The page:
When Bob the farmer exercises his demand for one loaf of bread and one pair of shoes, he is transferring five tomatoes to John the baker and ten tomatoes to Paul the shoemaker. Bob’s saved tomatoes maintain and enhance the baker’s and shoemaker’s lives and well-being. Likewise, the saved loaf of bread and the saved pair of shoes maintain Bob the farmer’s life and well-being. Note that it is saved final consumer goods that sustain the baker, the farmer, and the shoemaker. They are what makes it possible to keep the flow of production going.

The owners of final consumer goods, rather than exchanging them for other consumer goods, could decide to invest them to secure better tools and machinery. Better tools and machinery can improve their productivity, leading to a greater output and better quality of consumer goods that will be produced sometime in the future.

By exchanging a portion of their saved consumer goods for tools and machinery, the owners of consumer goods are in fact transferring their real savings to individuals who specialize in making them. These individuals’ own real savings sustain them while they are busy manufacturing tools and machinery.

Once these tools and machinery are built, they permit an increase in the production of consumer goods. As the flow of production expands, it permits more savings, all other things being equal, which in turn permit a further increase in the production of tools and machinery. This, in tur,n makes it possible to further increase the production of consumer goods, i.e., raise the purchasing power in the economy. So, contrary to popular thinking, more savings actually expand, not contract, the production flow of consumer goods.

Can an increase in the demand for consumer goods lead to an increase in the overall output by the multiple of the increase in demand? To be able to accommodate his increased demand for goods, the baker must have a means of payment—bread to pay for goods and services that he desires. Once the supply of consumer goods has increased, this permits an increase in demand for goods. The baker’s increase in bread production permits him to increase his demand for other goods. In this sense, the increase in production gives rise to more demand for goods. People are engaged in production in order to be able to exercise demand for goods to maintain their well-being.

What enables the expansion in the supply of final consumer goods is an increase in capital goods, or tools and machinery, and it is real savings that permit the increase in tools and machinery. We can thus infer that an increase in consumption must be in line with the increase in the production of final consumer goods. From this we can also deduce that consumption does not cause the production to increase by the multiple of the increase in consumption. Increases in production are in accordance with what the pool of real savings permits and are not constrained by consumers’ demand. Production cannot expand without support from the pool of real savings, i.e., something cannot emerge out of nothing.

Increased Government Demand and Economic Growth

Let us examine the effect of an increase in the government’s demand on an economy’s overall output. In an economy that is comprised of a baker, a shoemaker, and a tomato grower, another individual enters the scene. This individual is an enforcer who is exercising his demand for goods by means of force.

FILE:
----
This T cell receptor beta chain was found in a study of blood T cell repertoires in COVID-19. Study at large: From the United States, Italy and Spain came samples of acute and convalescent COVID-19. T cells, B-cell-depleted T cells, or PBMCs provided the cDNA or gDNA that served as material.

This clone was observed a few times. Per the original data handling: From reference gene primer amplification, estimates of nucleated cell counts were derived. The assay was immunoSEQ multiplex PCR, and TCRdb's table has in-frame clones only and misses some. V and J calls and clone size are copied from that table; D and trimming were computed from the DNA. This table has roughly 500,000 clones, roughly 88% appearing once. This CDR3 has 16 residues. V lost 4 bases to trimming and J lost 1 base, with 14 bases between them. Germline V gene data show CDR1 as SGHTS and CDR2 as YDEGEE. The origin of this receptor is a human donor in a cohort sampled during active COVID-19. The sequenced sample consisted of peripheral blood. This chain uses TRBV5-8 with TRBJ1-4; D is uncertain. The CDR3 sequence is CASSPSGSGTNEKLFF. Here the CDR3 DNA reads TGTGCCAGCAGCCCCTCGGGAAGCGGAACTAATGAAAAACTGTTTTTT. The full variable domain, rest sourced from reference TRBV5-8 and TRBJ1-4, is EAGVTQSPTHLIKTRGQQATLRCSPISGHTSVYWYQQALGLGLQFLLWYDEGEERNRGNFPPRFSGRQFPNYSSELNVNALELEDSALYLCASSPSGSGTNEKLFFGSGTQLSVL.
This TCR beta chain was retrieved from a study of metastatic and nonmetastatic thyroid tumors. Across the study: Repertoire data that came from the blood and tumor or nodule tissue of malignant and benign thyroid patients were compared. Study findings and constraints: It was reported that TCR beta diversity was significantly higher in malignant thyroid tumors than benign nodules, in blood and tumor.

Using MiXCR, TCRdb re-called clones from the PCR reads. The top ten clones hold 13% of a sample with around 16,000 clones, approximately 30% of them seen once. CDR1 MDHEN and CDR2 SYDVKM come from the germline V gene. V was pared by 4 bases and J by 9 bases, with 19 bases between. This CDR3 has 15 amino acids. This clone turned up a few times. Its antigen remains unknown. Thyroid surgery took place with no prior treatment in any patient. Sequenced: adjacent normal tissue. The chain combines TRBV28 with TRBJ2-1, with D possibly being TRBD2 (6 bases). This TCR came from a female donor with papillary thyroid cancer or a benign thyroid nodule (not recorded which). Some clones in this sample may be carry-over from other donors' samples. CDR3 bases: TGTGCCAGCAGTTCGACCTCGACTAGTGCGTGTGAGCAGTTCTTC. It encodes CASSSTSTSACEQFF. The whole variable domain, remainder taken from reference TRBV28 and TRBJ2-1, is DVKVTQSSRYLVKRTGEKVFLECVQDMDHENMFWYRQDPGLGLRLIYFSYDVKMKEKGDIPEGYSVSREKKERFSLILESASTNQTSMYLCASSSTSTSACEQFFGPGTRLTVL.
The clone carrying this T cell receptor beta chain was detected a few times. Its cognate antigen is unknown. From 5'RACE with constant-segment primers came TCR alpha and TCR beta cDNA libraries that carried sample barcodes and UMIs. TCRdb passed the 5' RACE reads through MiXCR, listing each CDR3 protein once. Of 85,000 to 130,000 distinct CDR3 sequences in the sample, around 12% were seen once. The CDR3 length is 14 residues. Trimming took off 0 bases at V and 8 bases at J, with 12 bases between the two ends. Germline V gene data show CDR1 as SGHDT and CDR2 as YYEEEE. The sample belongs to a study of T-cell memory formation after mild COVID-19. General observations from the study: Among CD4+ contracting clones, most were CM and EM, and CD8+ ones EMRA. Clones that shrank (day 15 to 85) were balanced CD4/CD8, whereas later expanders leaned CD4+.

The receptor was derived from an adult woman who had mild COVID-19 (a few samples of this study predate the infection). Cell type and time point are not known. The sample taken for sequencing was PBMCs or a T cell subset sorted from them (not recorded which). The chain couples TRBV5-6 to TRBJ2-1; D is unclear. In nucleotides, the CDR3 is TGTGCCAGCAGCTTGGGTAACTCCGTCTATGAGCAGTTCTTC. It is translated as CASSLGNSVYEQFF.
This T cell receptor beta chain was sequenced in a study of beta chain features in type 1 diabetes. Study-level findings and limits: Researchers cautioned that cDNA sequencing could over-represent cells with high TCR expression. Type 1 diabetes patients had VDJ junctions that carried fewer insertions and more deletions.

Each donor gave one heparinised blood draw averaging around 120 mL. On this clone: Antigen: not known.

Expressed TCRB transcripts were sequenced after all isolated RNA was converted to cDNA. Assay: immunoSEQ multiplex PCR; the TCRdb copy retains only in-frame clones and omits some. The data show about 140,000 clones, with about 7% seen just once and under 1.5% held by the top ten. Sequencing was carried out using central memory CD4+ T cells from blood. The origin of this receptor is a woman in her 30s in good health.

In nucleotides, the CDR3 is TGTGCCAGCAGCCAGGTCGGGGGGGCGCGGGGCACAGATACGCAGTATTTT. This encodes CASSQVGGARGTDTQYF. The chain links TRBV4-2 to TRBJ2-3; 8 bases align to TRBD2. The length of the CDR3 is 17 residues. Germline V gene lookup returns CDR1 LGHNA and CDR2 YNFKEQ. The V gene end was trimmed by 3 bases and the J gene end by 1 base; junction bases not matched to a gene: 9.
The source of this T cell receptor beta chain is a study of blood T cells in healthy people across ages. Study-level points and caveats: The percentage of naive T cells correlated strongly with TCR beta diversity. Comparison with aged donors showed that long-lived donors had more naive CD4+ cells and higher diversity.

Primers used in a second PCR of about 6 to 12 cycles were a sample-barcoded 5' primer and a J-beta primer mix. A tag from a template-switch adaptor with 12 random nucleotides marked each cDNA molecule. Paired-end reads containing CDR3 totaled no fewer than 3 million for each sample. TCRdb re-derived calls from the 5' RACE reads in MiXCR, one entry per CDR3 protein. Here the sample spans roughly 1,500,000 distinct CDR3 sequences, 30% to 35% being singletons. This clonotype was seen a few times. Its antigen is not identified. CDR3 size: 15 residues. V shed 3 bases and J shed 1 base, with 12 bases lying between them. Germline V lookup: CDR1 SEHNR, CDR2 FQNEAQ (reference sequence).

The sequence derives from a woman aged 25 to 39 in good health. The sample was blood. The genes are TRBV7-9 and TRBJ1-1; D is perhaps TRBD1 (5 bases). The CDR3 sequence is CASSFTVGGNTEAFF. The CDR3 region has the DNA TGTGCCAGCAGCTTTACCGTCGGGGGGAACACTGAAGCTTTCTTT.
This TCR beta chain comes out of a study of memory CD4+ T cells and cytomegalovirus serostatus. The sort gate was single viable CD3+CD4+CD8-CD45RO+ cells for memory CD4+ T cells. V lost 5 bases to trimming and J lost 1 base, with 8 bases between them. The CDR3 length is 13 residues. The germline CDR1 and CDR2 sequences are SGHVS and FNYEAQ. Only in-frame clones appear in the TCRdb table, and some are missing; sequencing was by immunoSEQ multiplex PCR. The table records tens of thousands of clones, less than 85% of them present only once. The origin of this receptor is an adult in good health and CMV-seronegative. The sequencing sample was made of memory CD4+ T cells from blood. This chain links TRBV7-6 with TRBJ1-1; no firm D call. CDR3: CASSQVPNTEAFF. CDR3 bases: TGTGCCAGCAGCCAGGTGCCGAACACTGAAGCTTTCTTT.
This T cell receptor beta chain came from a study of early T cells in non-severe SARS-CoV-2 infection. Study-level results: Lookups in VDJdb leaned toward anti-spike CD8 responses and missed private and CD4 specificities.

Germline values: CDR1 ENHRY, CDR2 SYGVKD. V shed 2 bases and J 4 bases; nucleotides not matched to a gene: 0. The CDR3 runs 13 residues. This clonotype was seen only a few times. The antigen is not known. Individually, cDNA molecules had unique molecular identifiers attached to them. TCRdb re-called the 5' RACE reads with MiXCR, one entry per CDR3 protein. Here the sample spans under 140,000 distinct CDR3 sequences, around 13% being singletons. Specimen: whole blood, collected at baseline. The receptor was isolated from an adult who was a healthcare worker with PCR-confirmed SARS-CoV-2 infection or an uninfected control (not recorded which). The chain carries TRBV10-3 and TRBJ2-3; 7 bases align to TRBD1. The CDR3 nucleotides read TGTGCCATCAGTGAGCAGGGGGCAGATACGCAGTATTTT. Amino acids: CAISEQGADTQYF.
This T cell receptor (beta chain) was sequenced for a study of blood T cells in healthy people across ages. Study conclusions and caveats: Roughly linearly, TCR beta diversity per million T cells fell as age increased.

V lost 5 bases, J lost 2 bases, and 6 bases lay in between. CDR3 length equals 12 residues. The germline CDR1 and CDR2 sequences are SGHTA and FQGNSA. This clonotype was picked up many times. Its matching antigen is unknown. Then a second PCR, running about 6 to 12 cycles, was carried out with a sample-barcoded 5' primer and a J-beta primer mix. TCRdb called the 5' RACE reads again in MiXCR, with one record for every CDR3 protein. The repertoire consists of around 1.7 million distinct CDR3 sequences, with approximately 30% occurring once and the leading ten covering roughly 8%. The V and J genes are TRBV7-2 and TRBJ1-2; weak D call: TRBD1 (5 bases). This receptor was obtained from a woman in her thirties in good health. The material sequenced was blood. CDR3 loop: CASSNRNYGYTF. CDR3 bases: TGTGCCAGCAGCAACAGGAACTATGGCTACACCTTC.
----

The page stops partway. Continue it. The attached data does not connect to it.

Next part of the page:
Can such demand give rise to more output, as popular thinking has it? On the contrary, it will impoverish the producers. The baker, the shoemaker, and the farmer will be forced to part with their products in for nothing and this in turn will weaken the production of final consumer goods. Again, as one can see, not only does the increase in government outlays not raise overall output by a positive multiple. On the contrary, it leads to the weakening of the process of wealth generation in general. According to Mises,

there is need to emphasize the truism that a government can spend or invest only what it takes away from its citizens and that its additional spending and investment curtails the citizens’ spending and investment to the full extent of its quantity.3

Summary and Conclusion

John Maynard Keynes’s writings remain as influential today as they were ninety years ago. His ideas remain the driving force of economic policymakers at the Fed and government institutions. These ideas permeate the thinking and writings of the most influential economists on Wall Street and in academia.

The heart of the Keynesian philosophy is that what drives the economy is demand for goods. Economic recessions are predominantly the result of insufficient demand. In the Keynesian framework, an increase in demand not only lifts overall output, but increases it by the multiple of the initial increase in demand. Something can be created out of nothing.

In the real world, an artificial boost in demand that is not supported by production leads to the dilution of the pool of real savings and, contrary to the Keynesian view, to a shrinking in the flow of real wealth. It results in economic impoverishment.

  • 1.J.M. Keynes, The General Theory of Employment, Interest and Money (New York: Macmillan and Co., 1964), p. 129.
  • 2.Ludwig von Mises, “Lord Keynes and Say’s Law,” in The Critics of Keynesian Economics, ed. Henry Hazlitt (Lanham, MD: University Press of America 1983), p. 316.
  • 3.Ludwig von Mises, Human Action, 3d rev. ed. (New York: Contemporary Books Inc.), p. 744.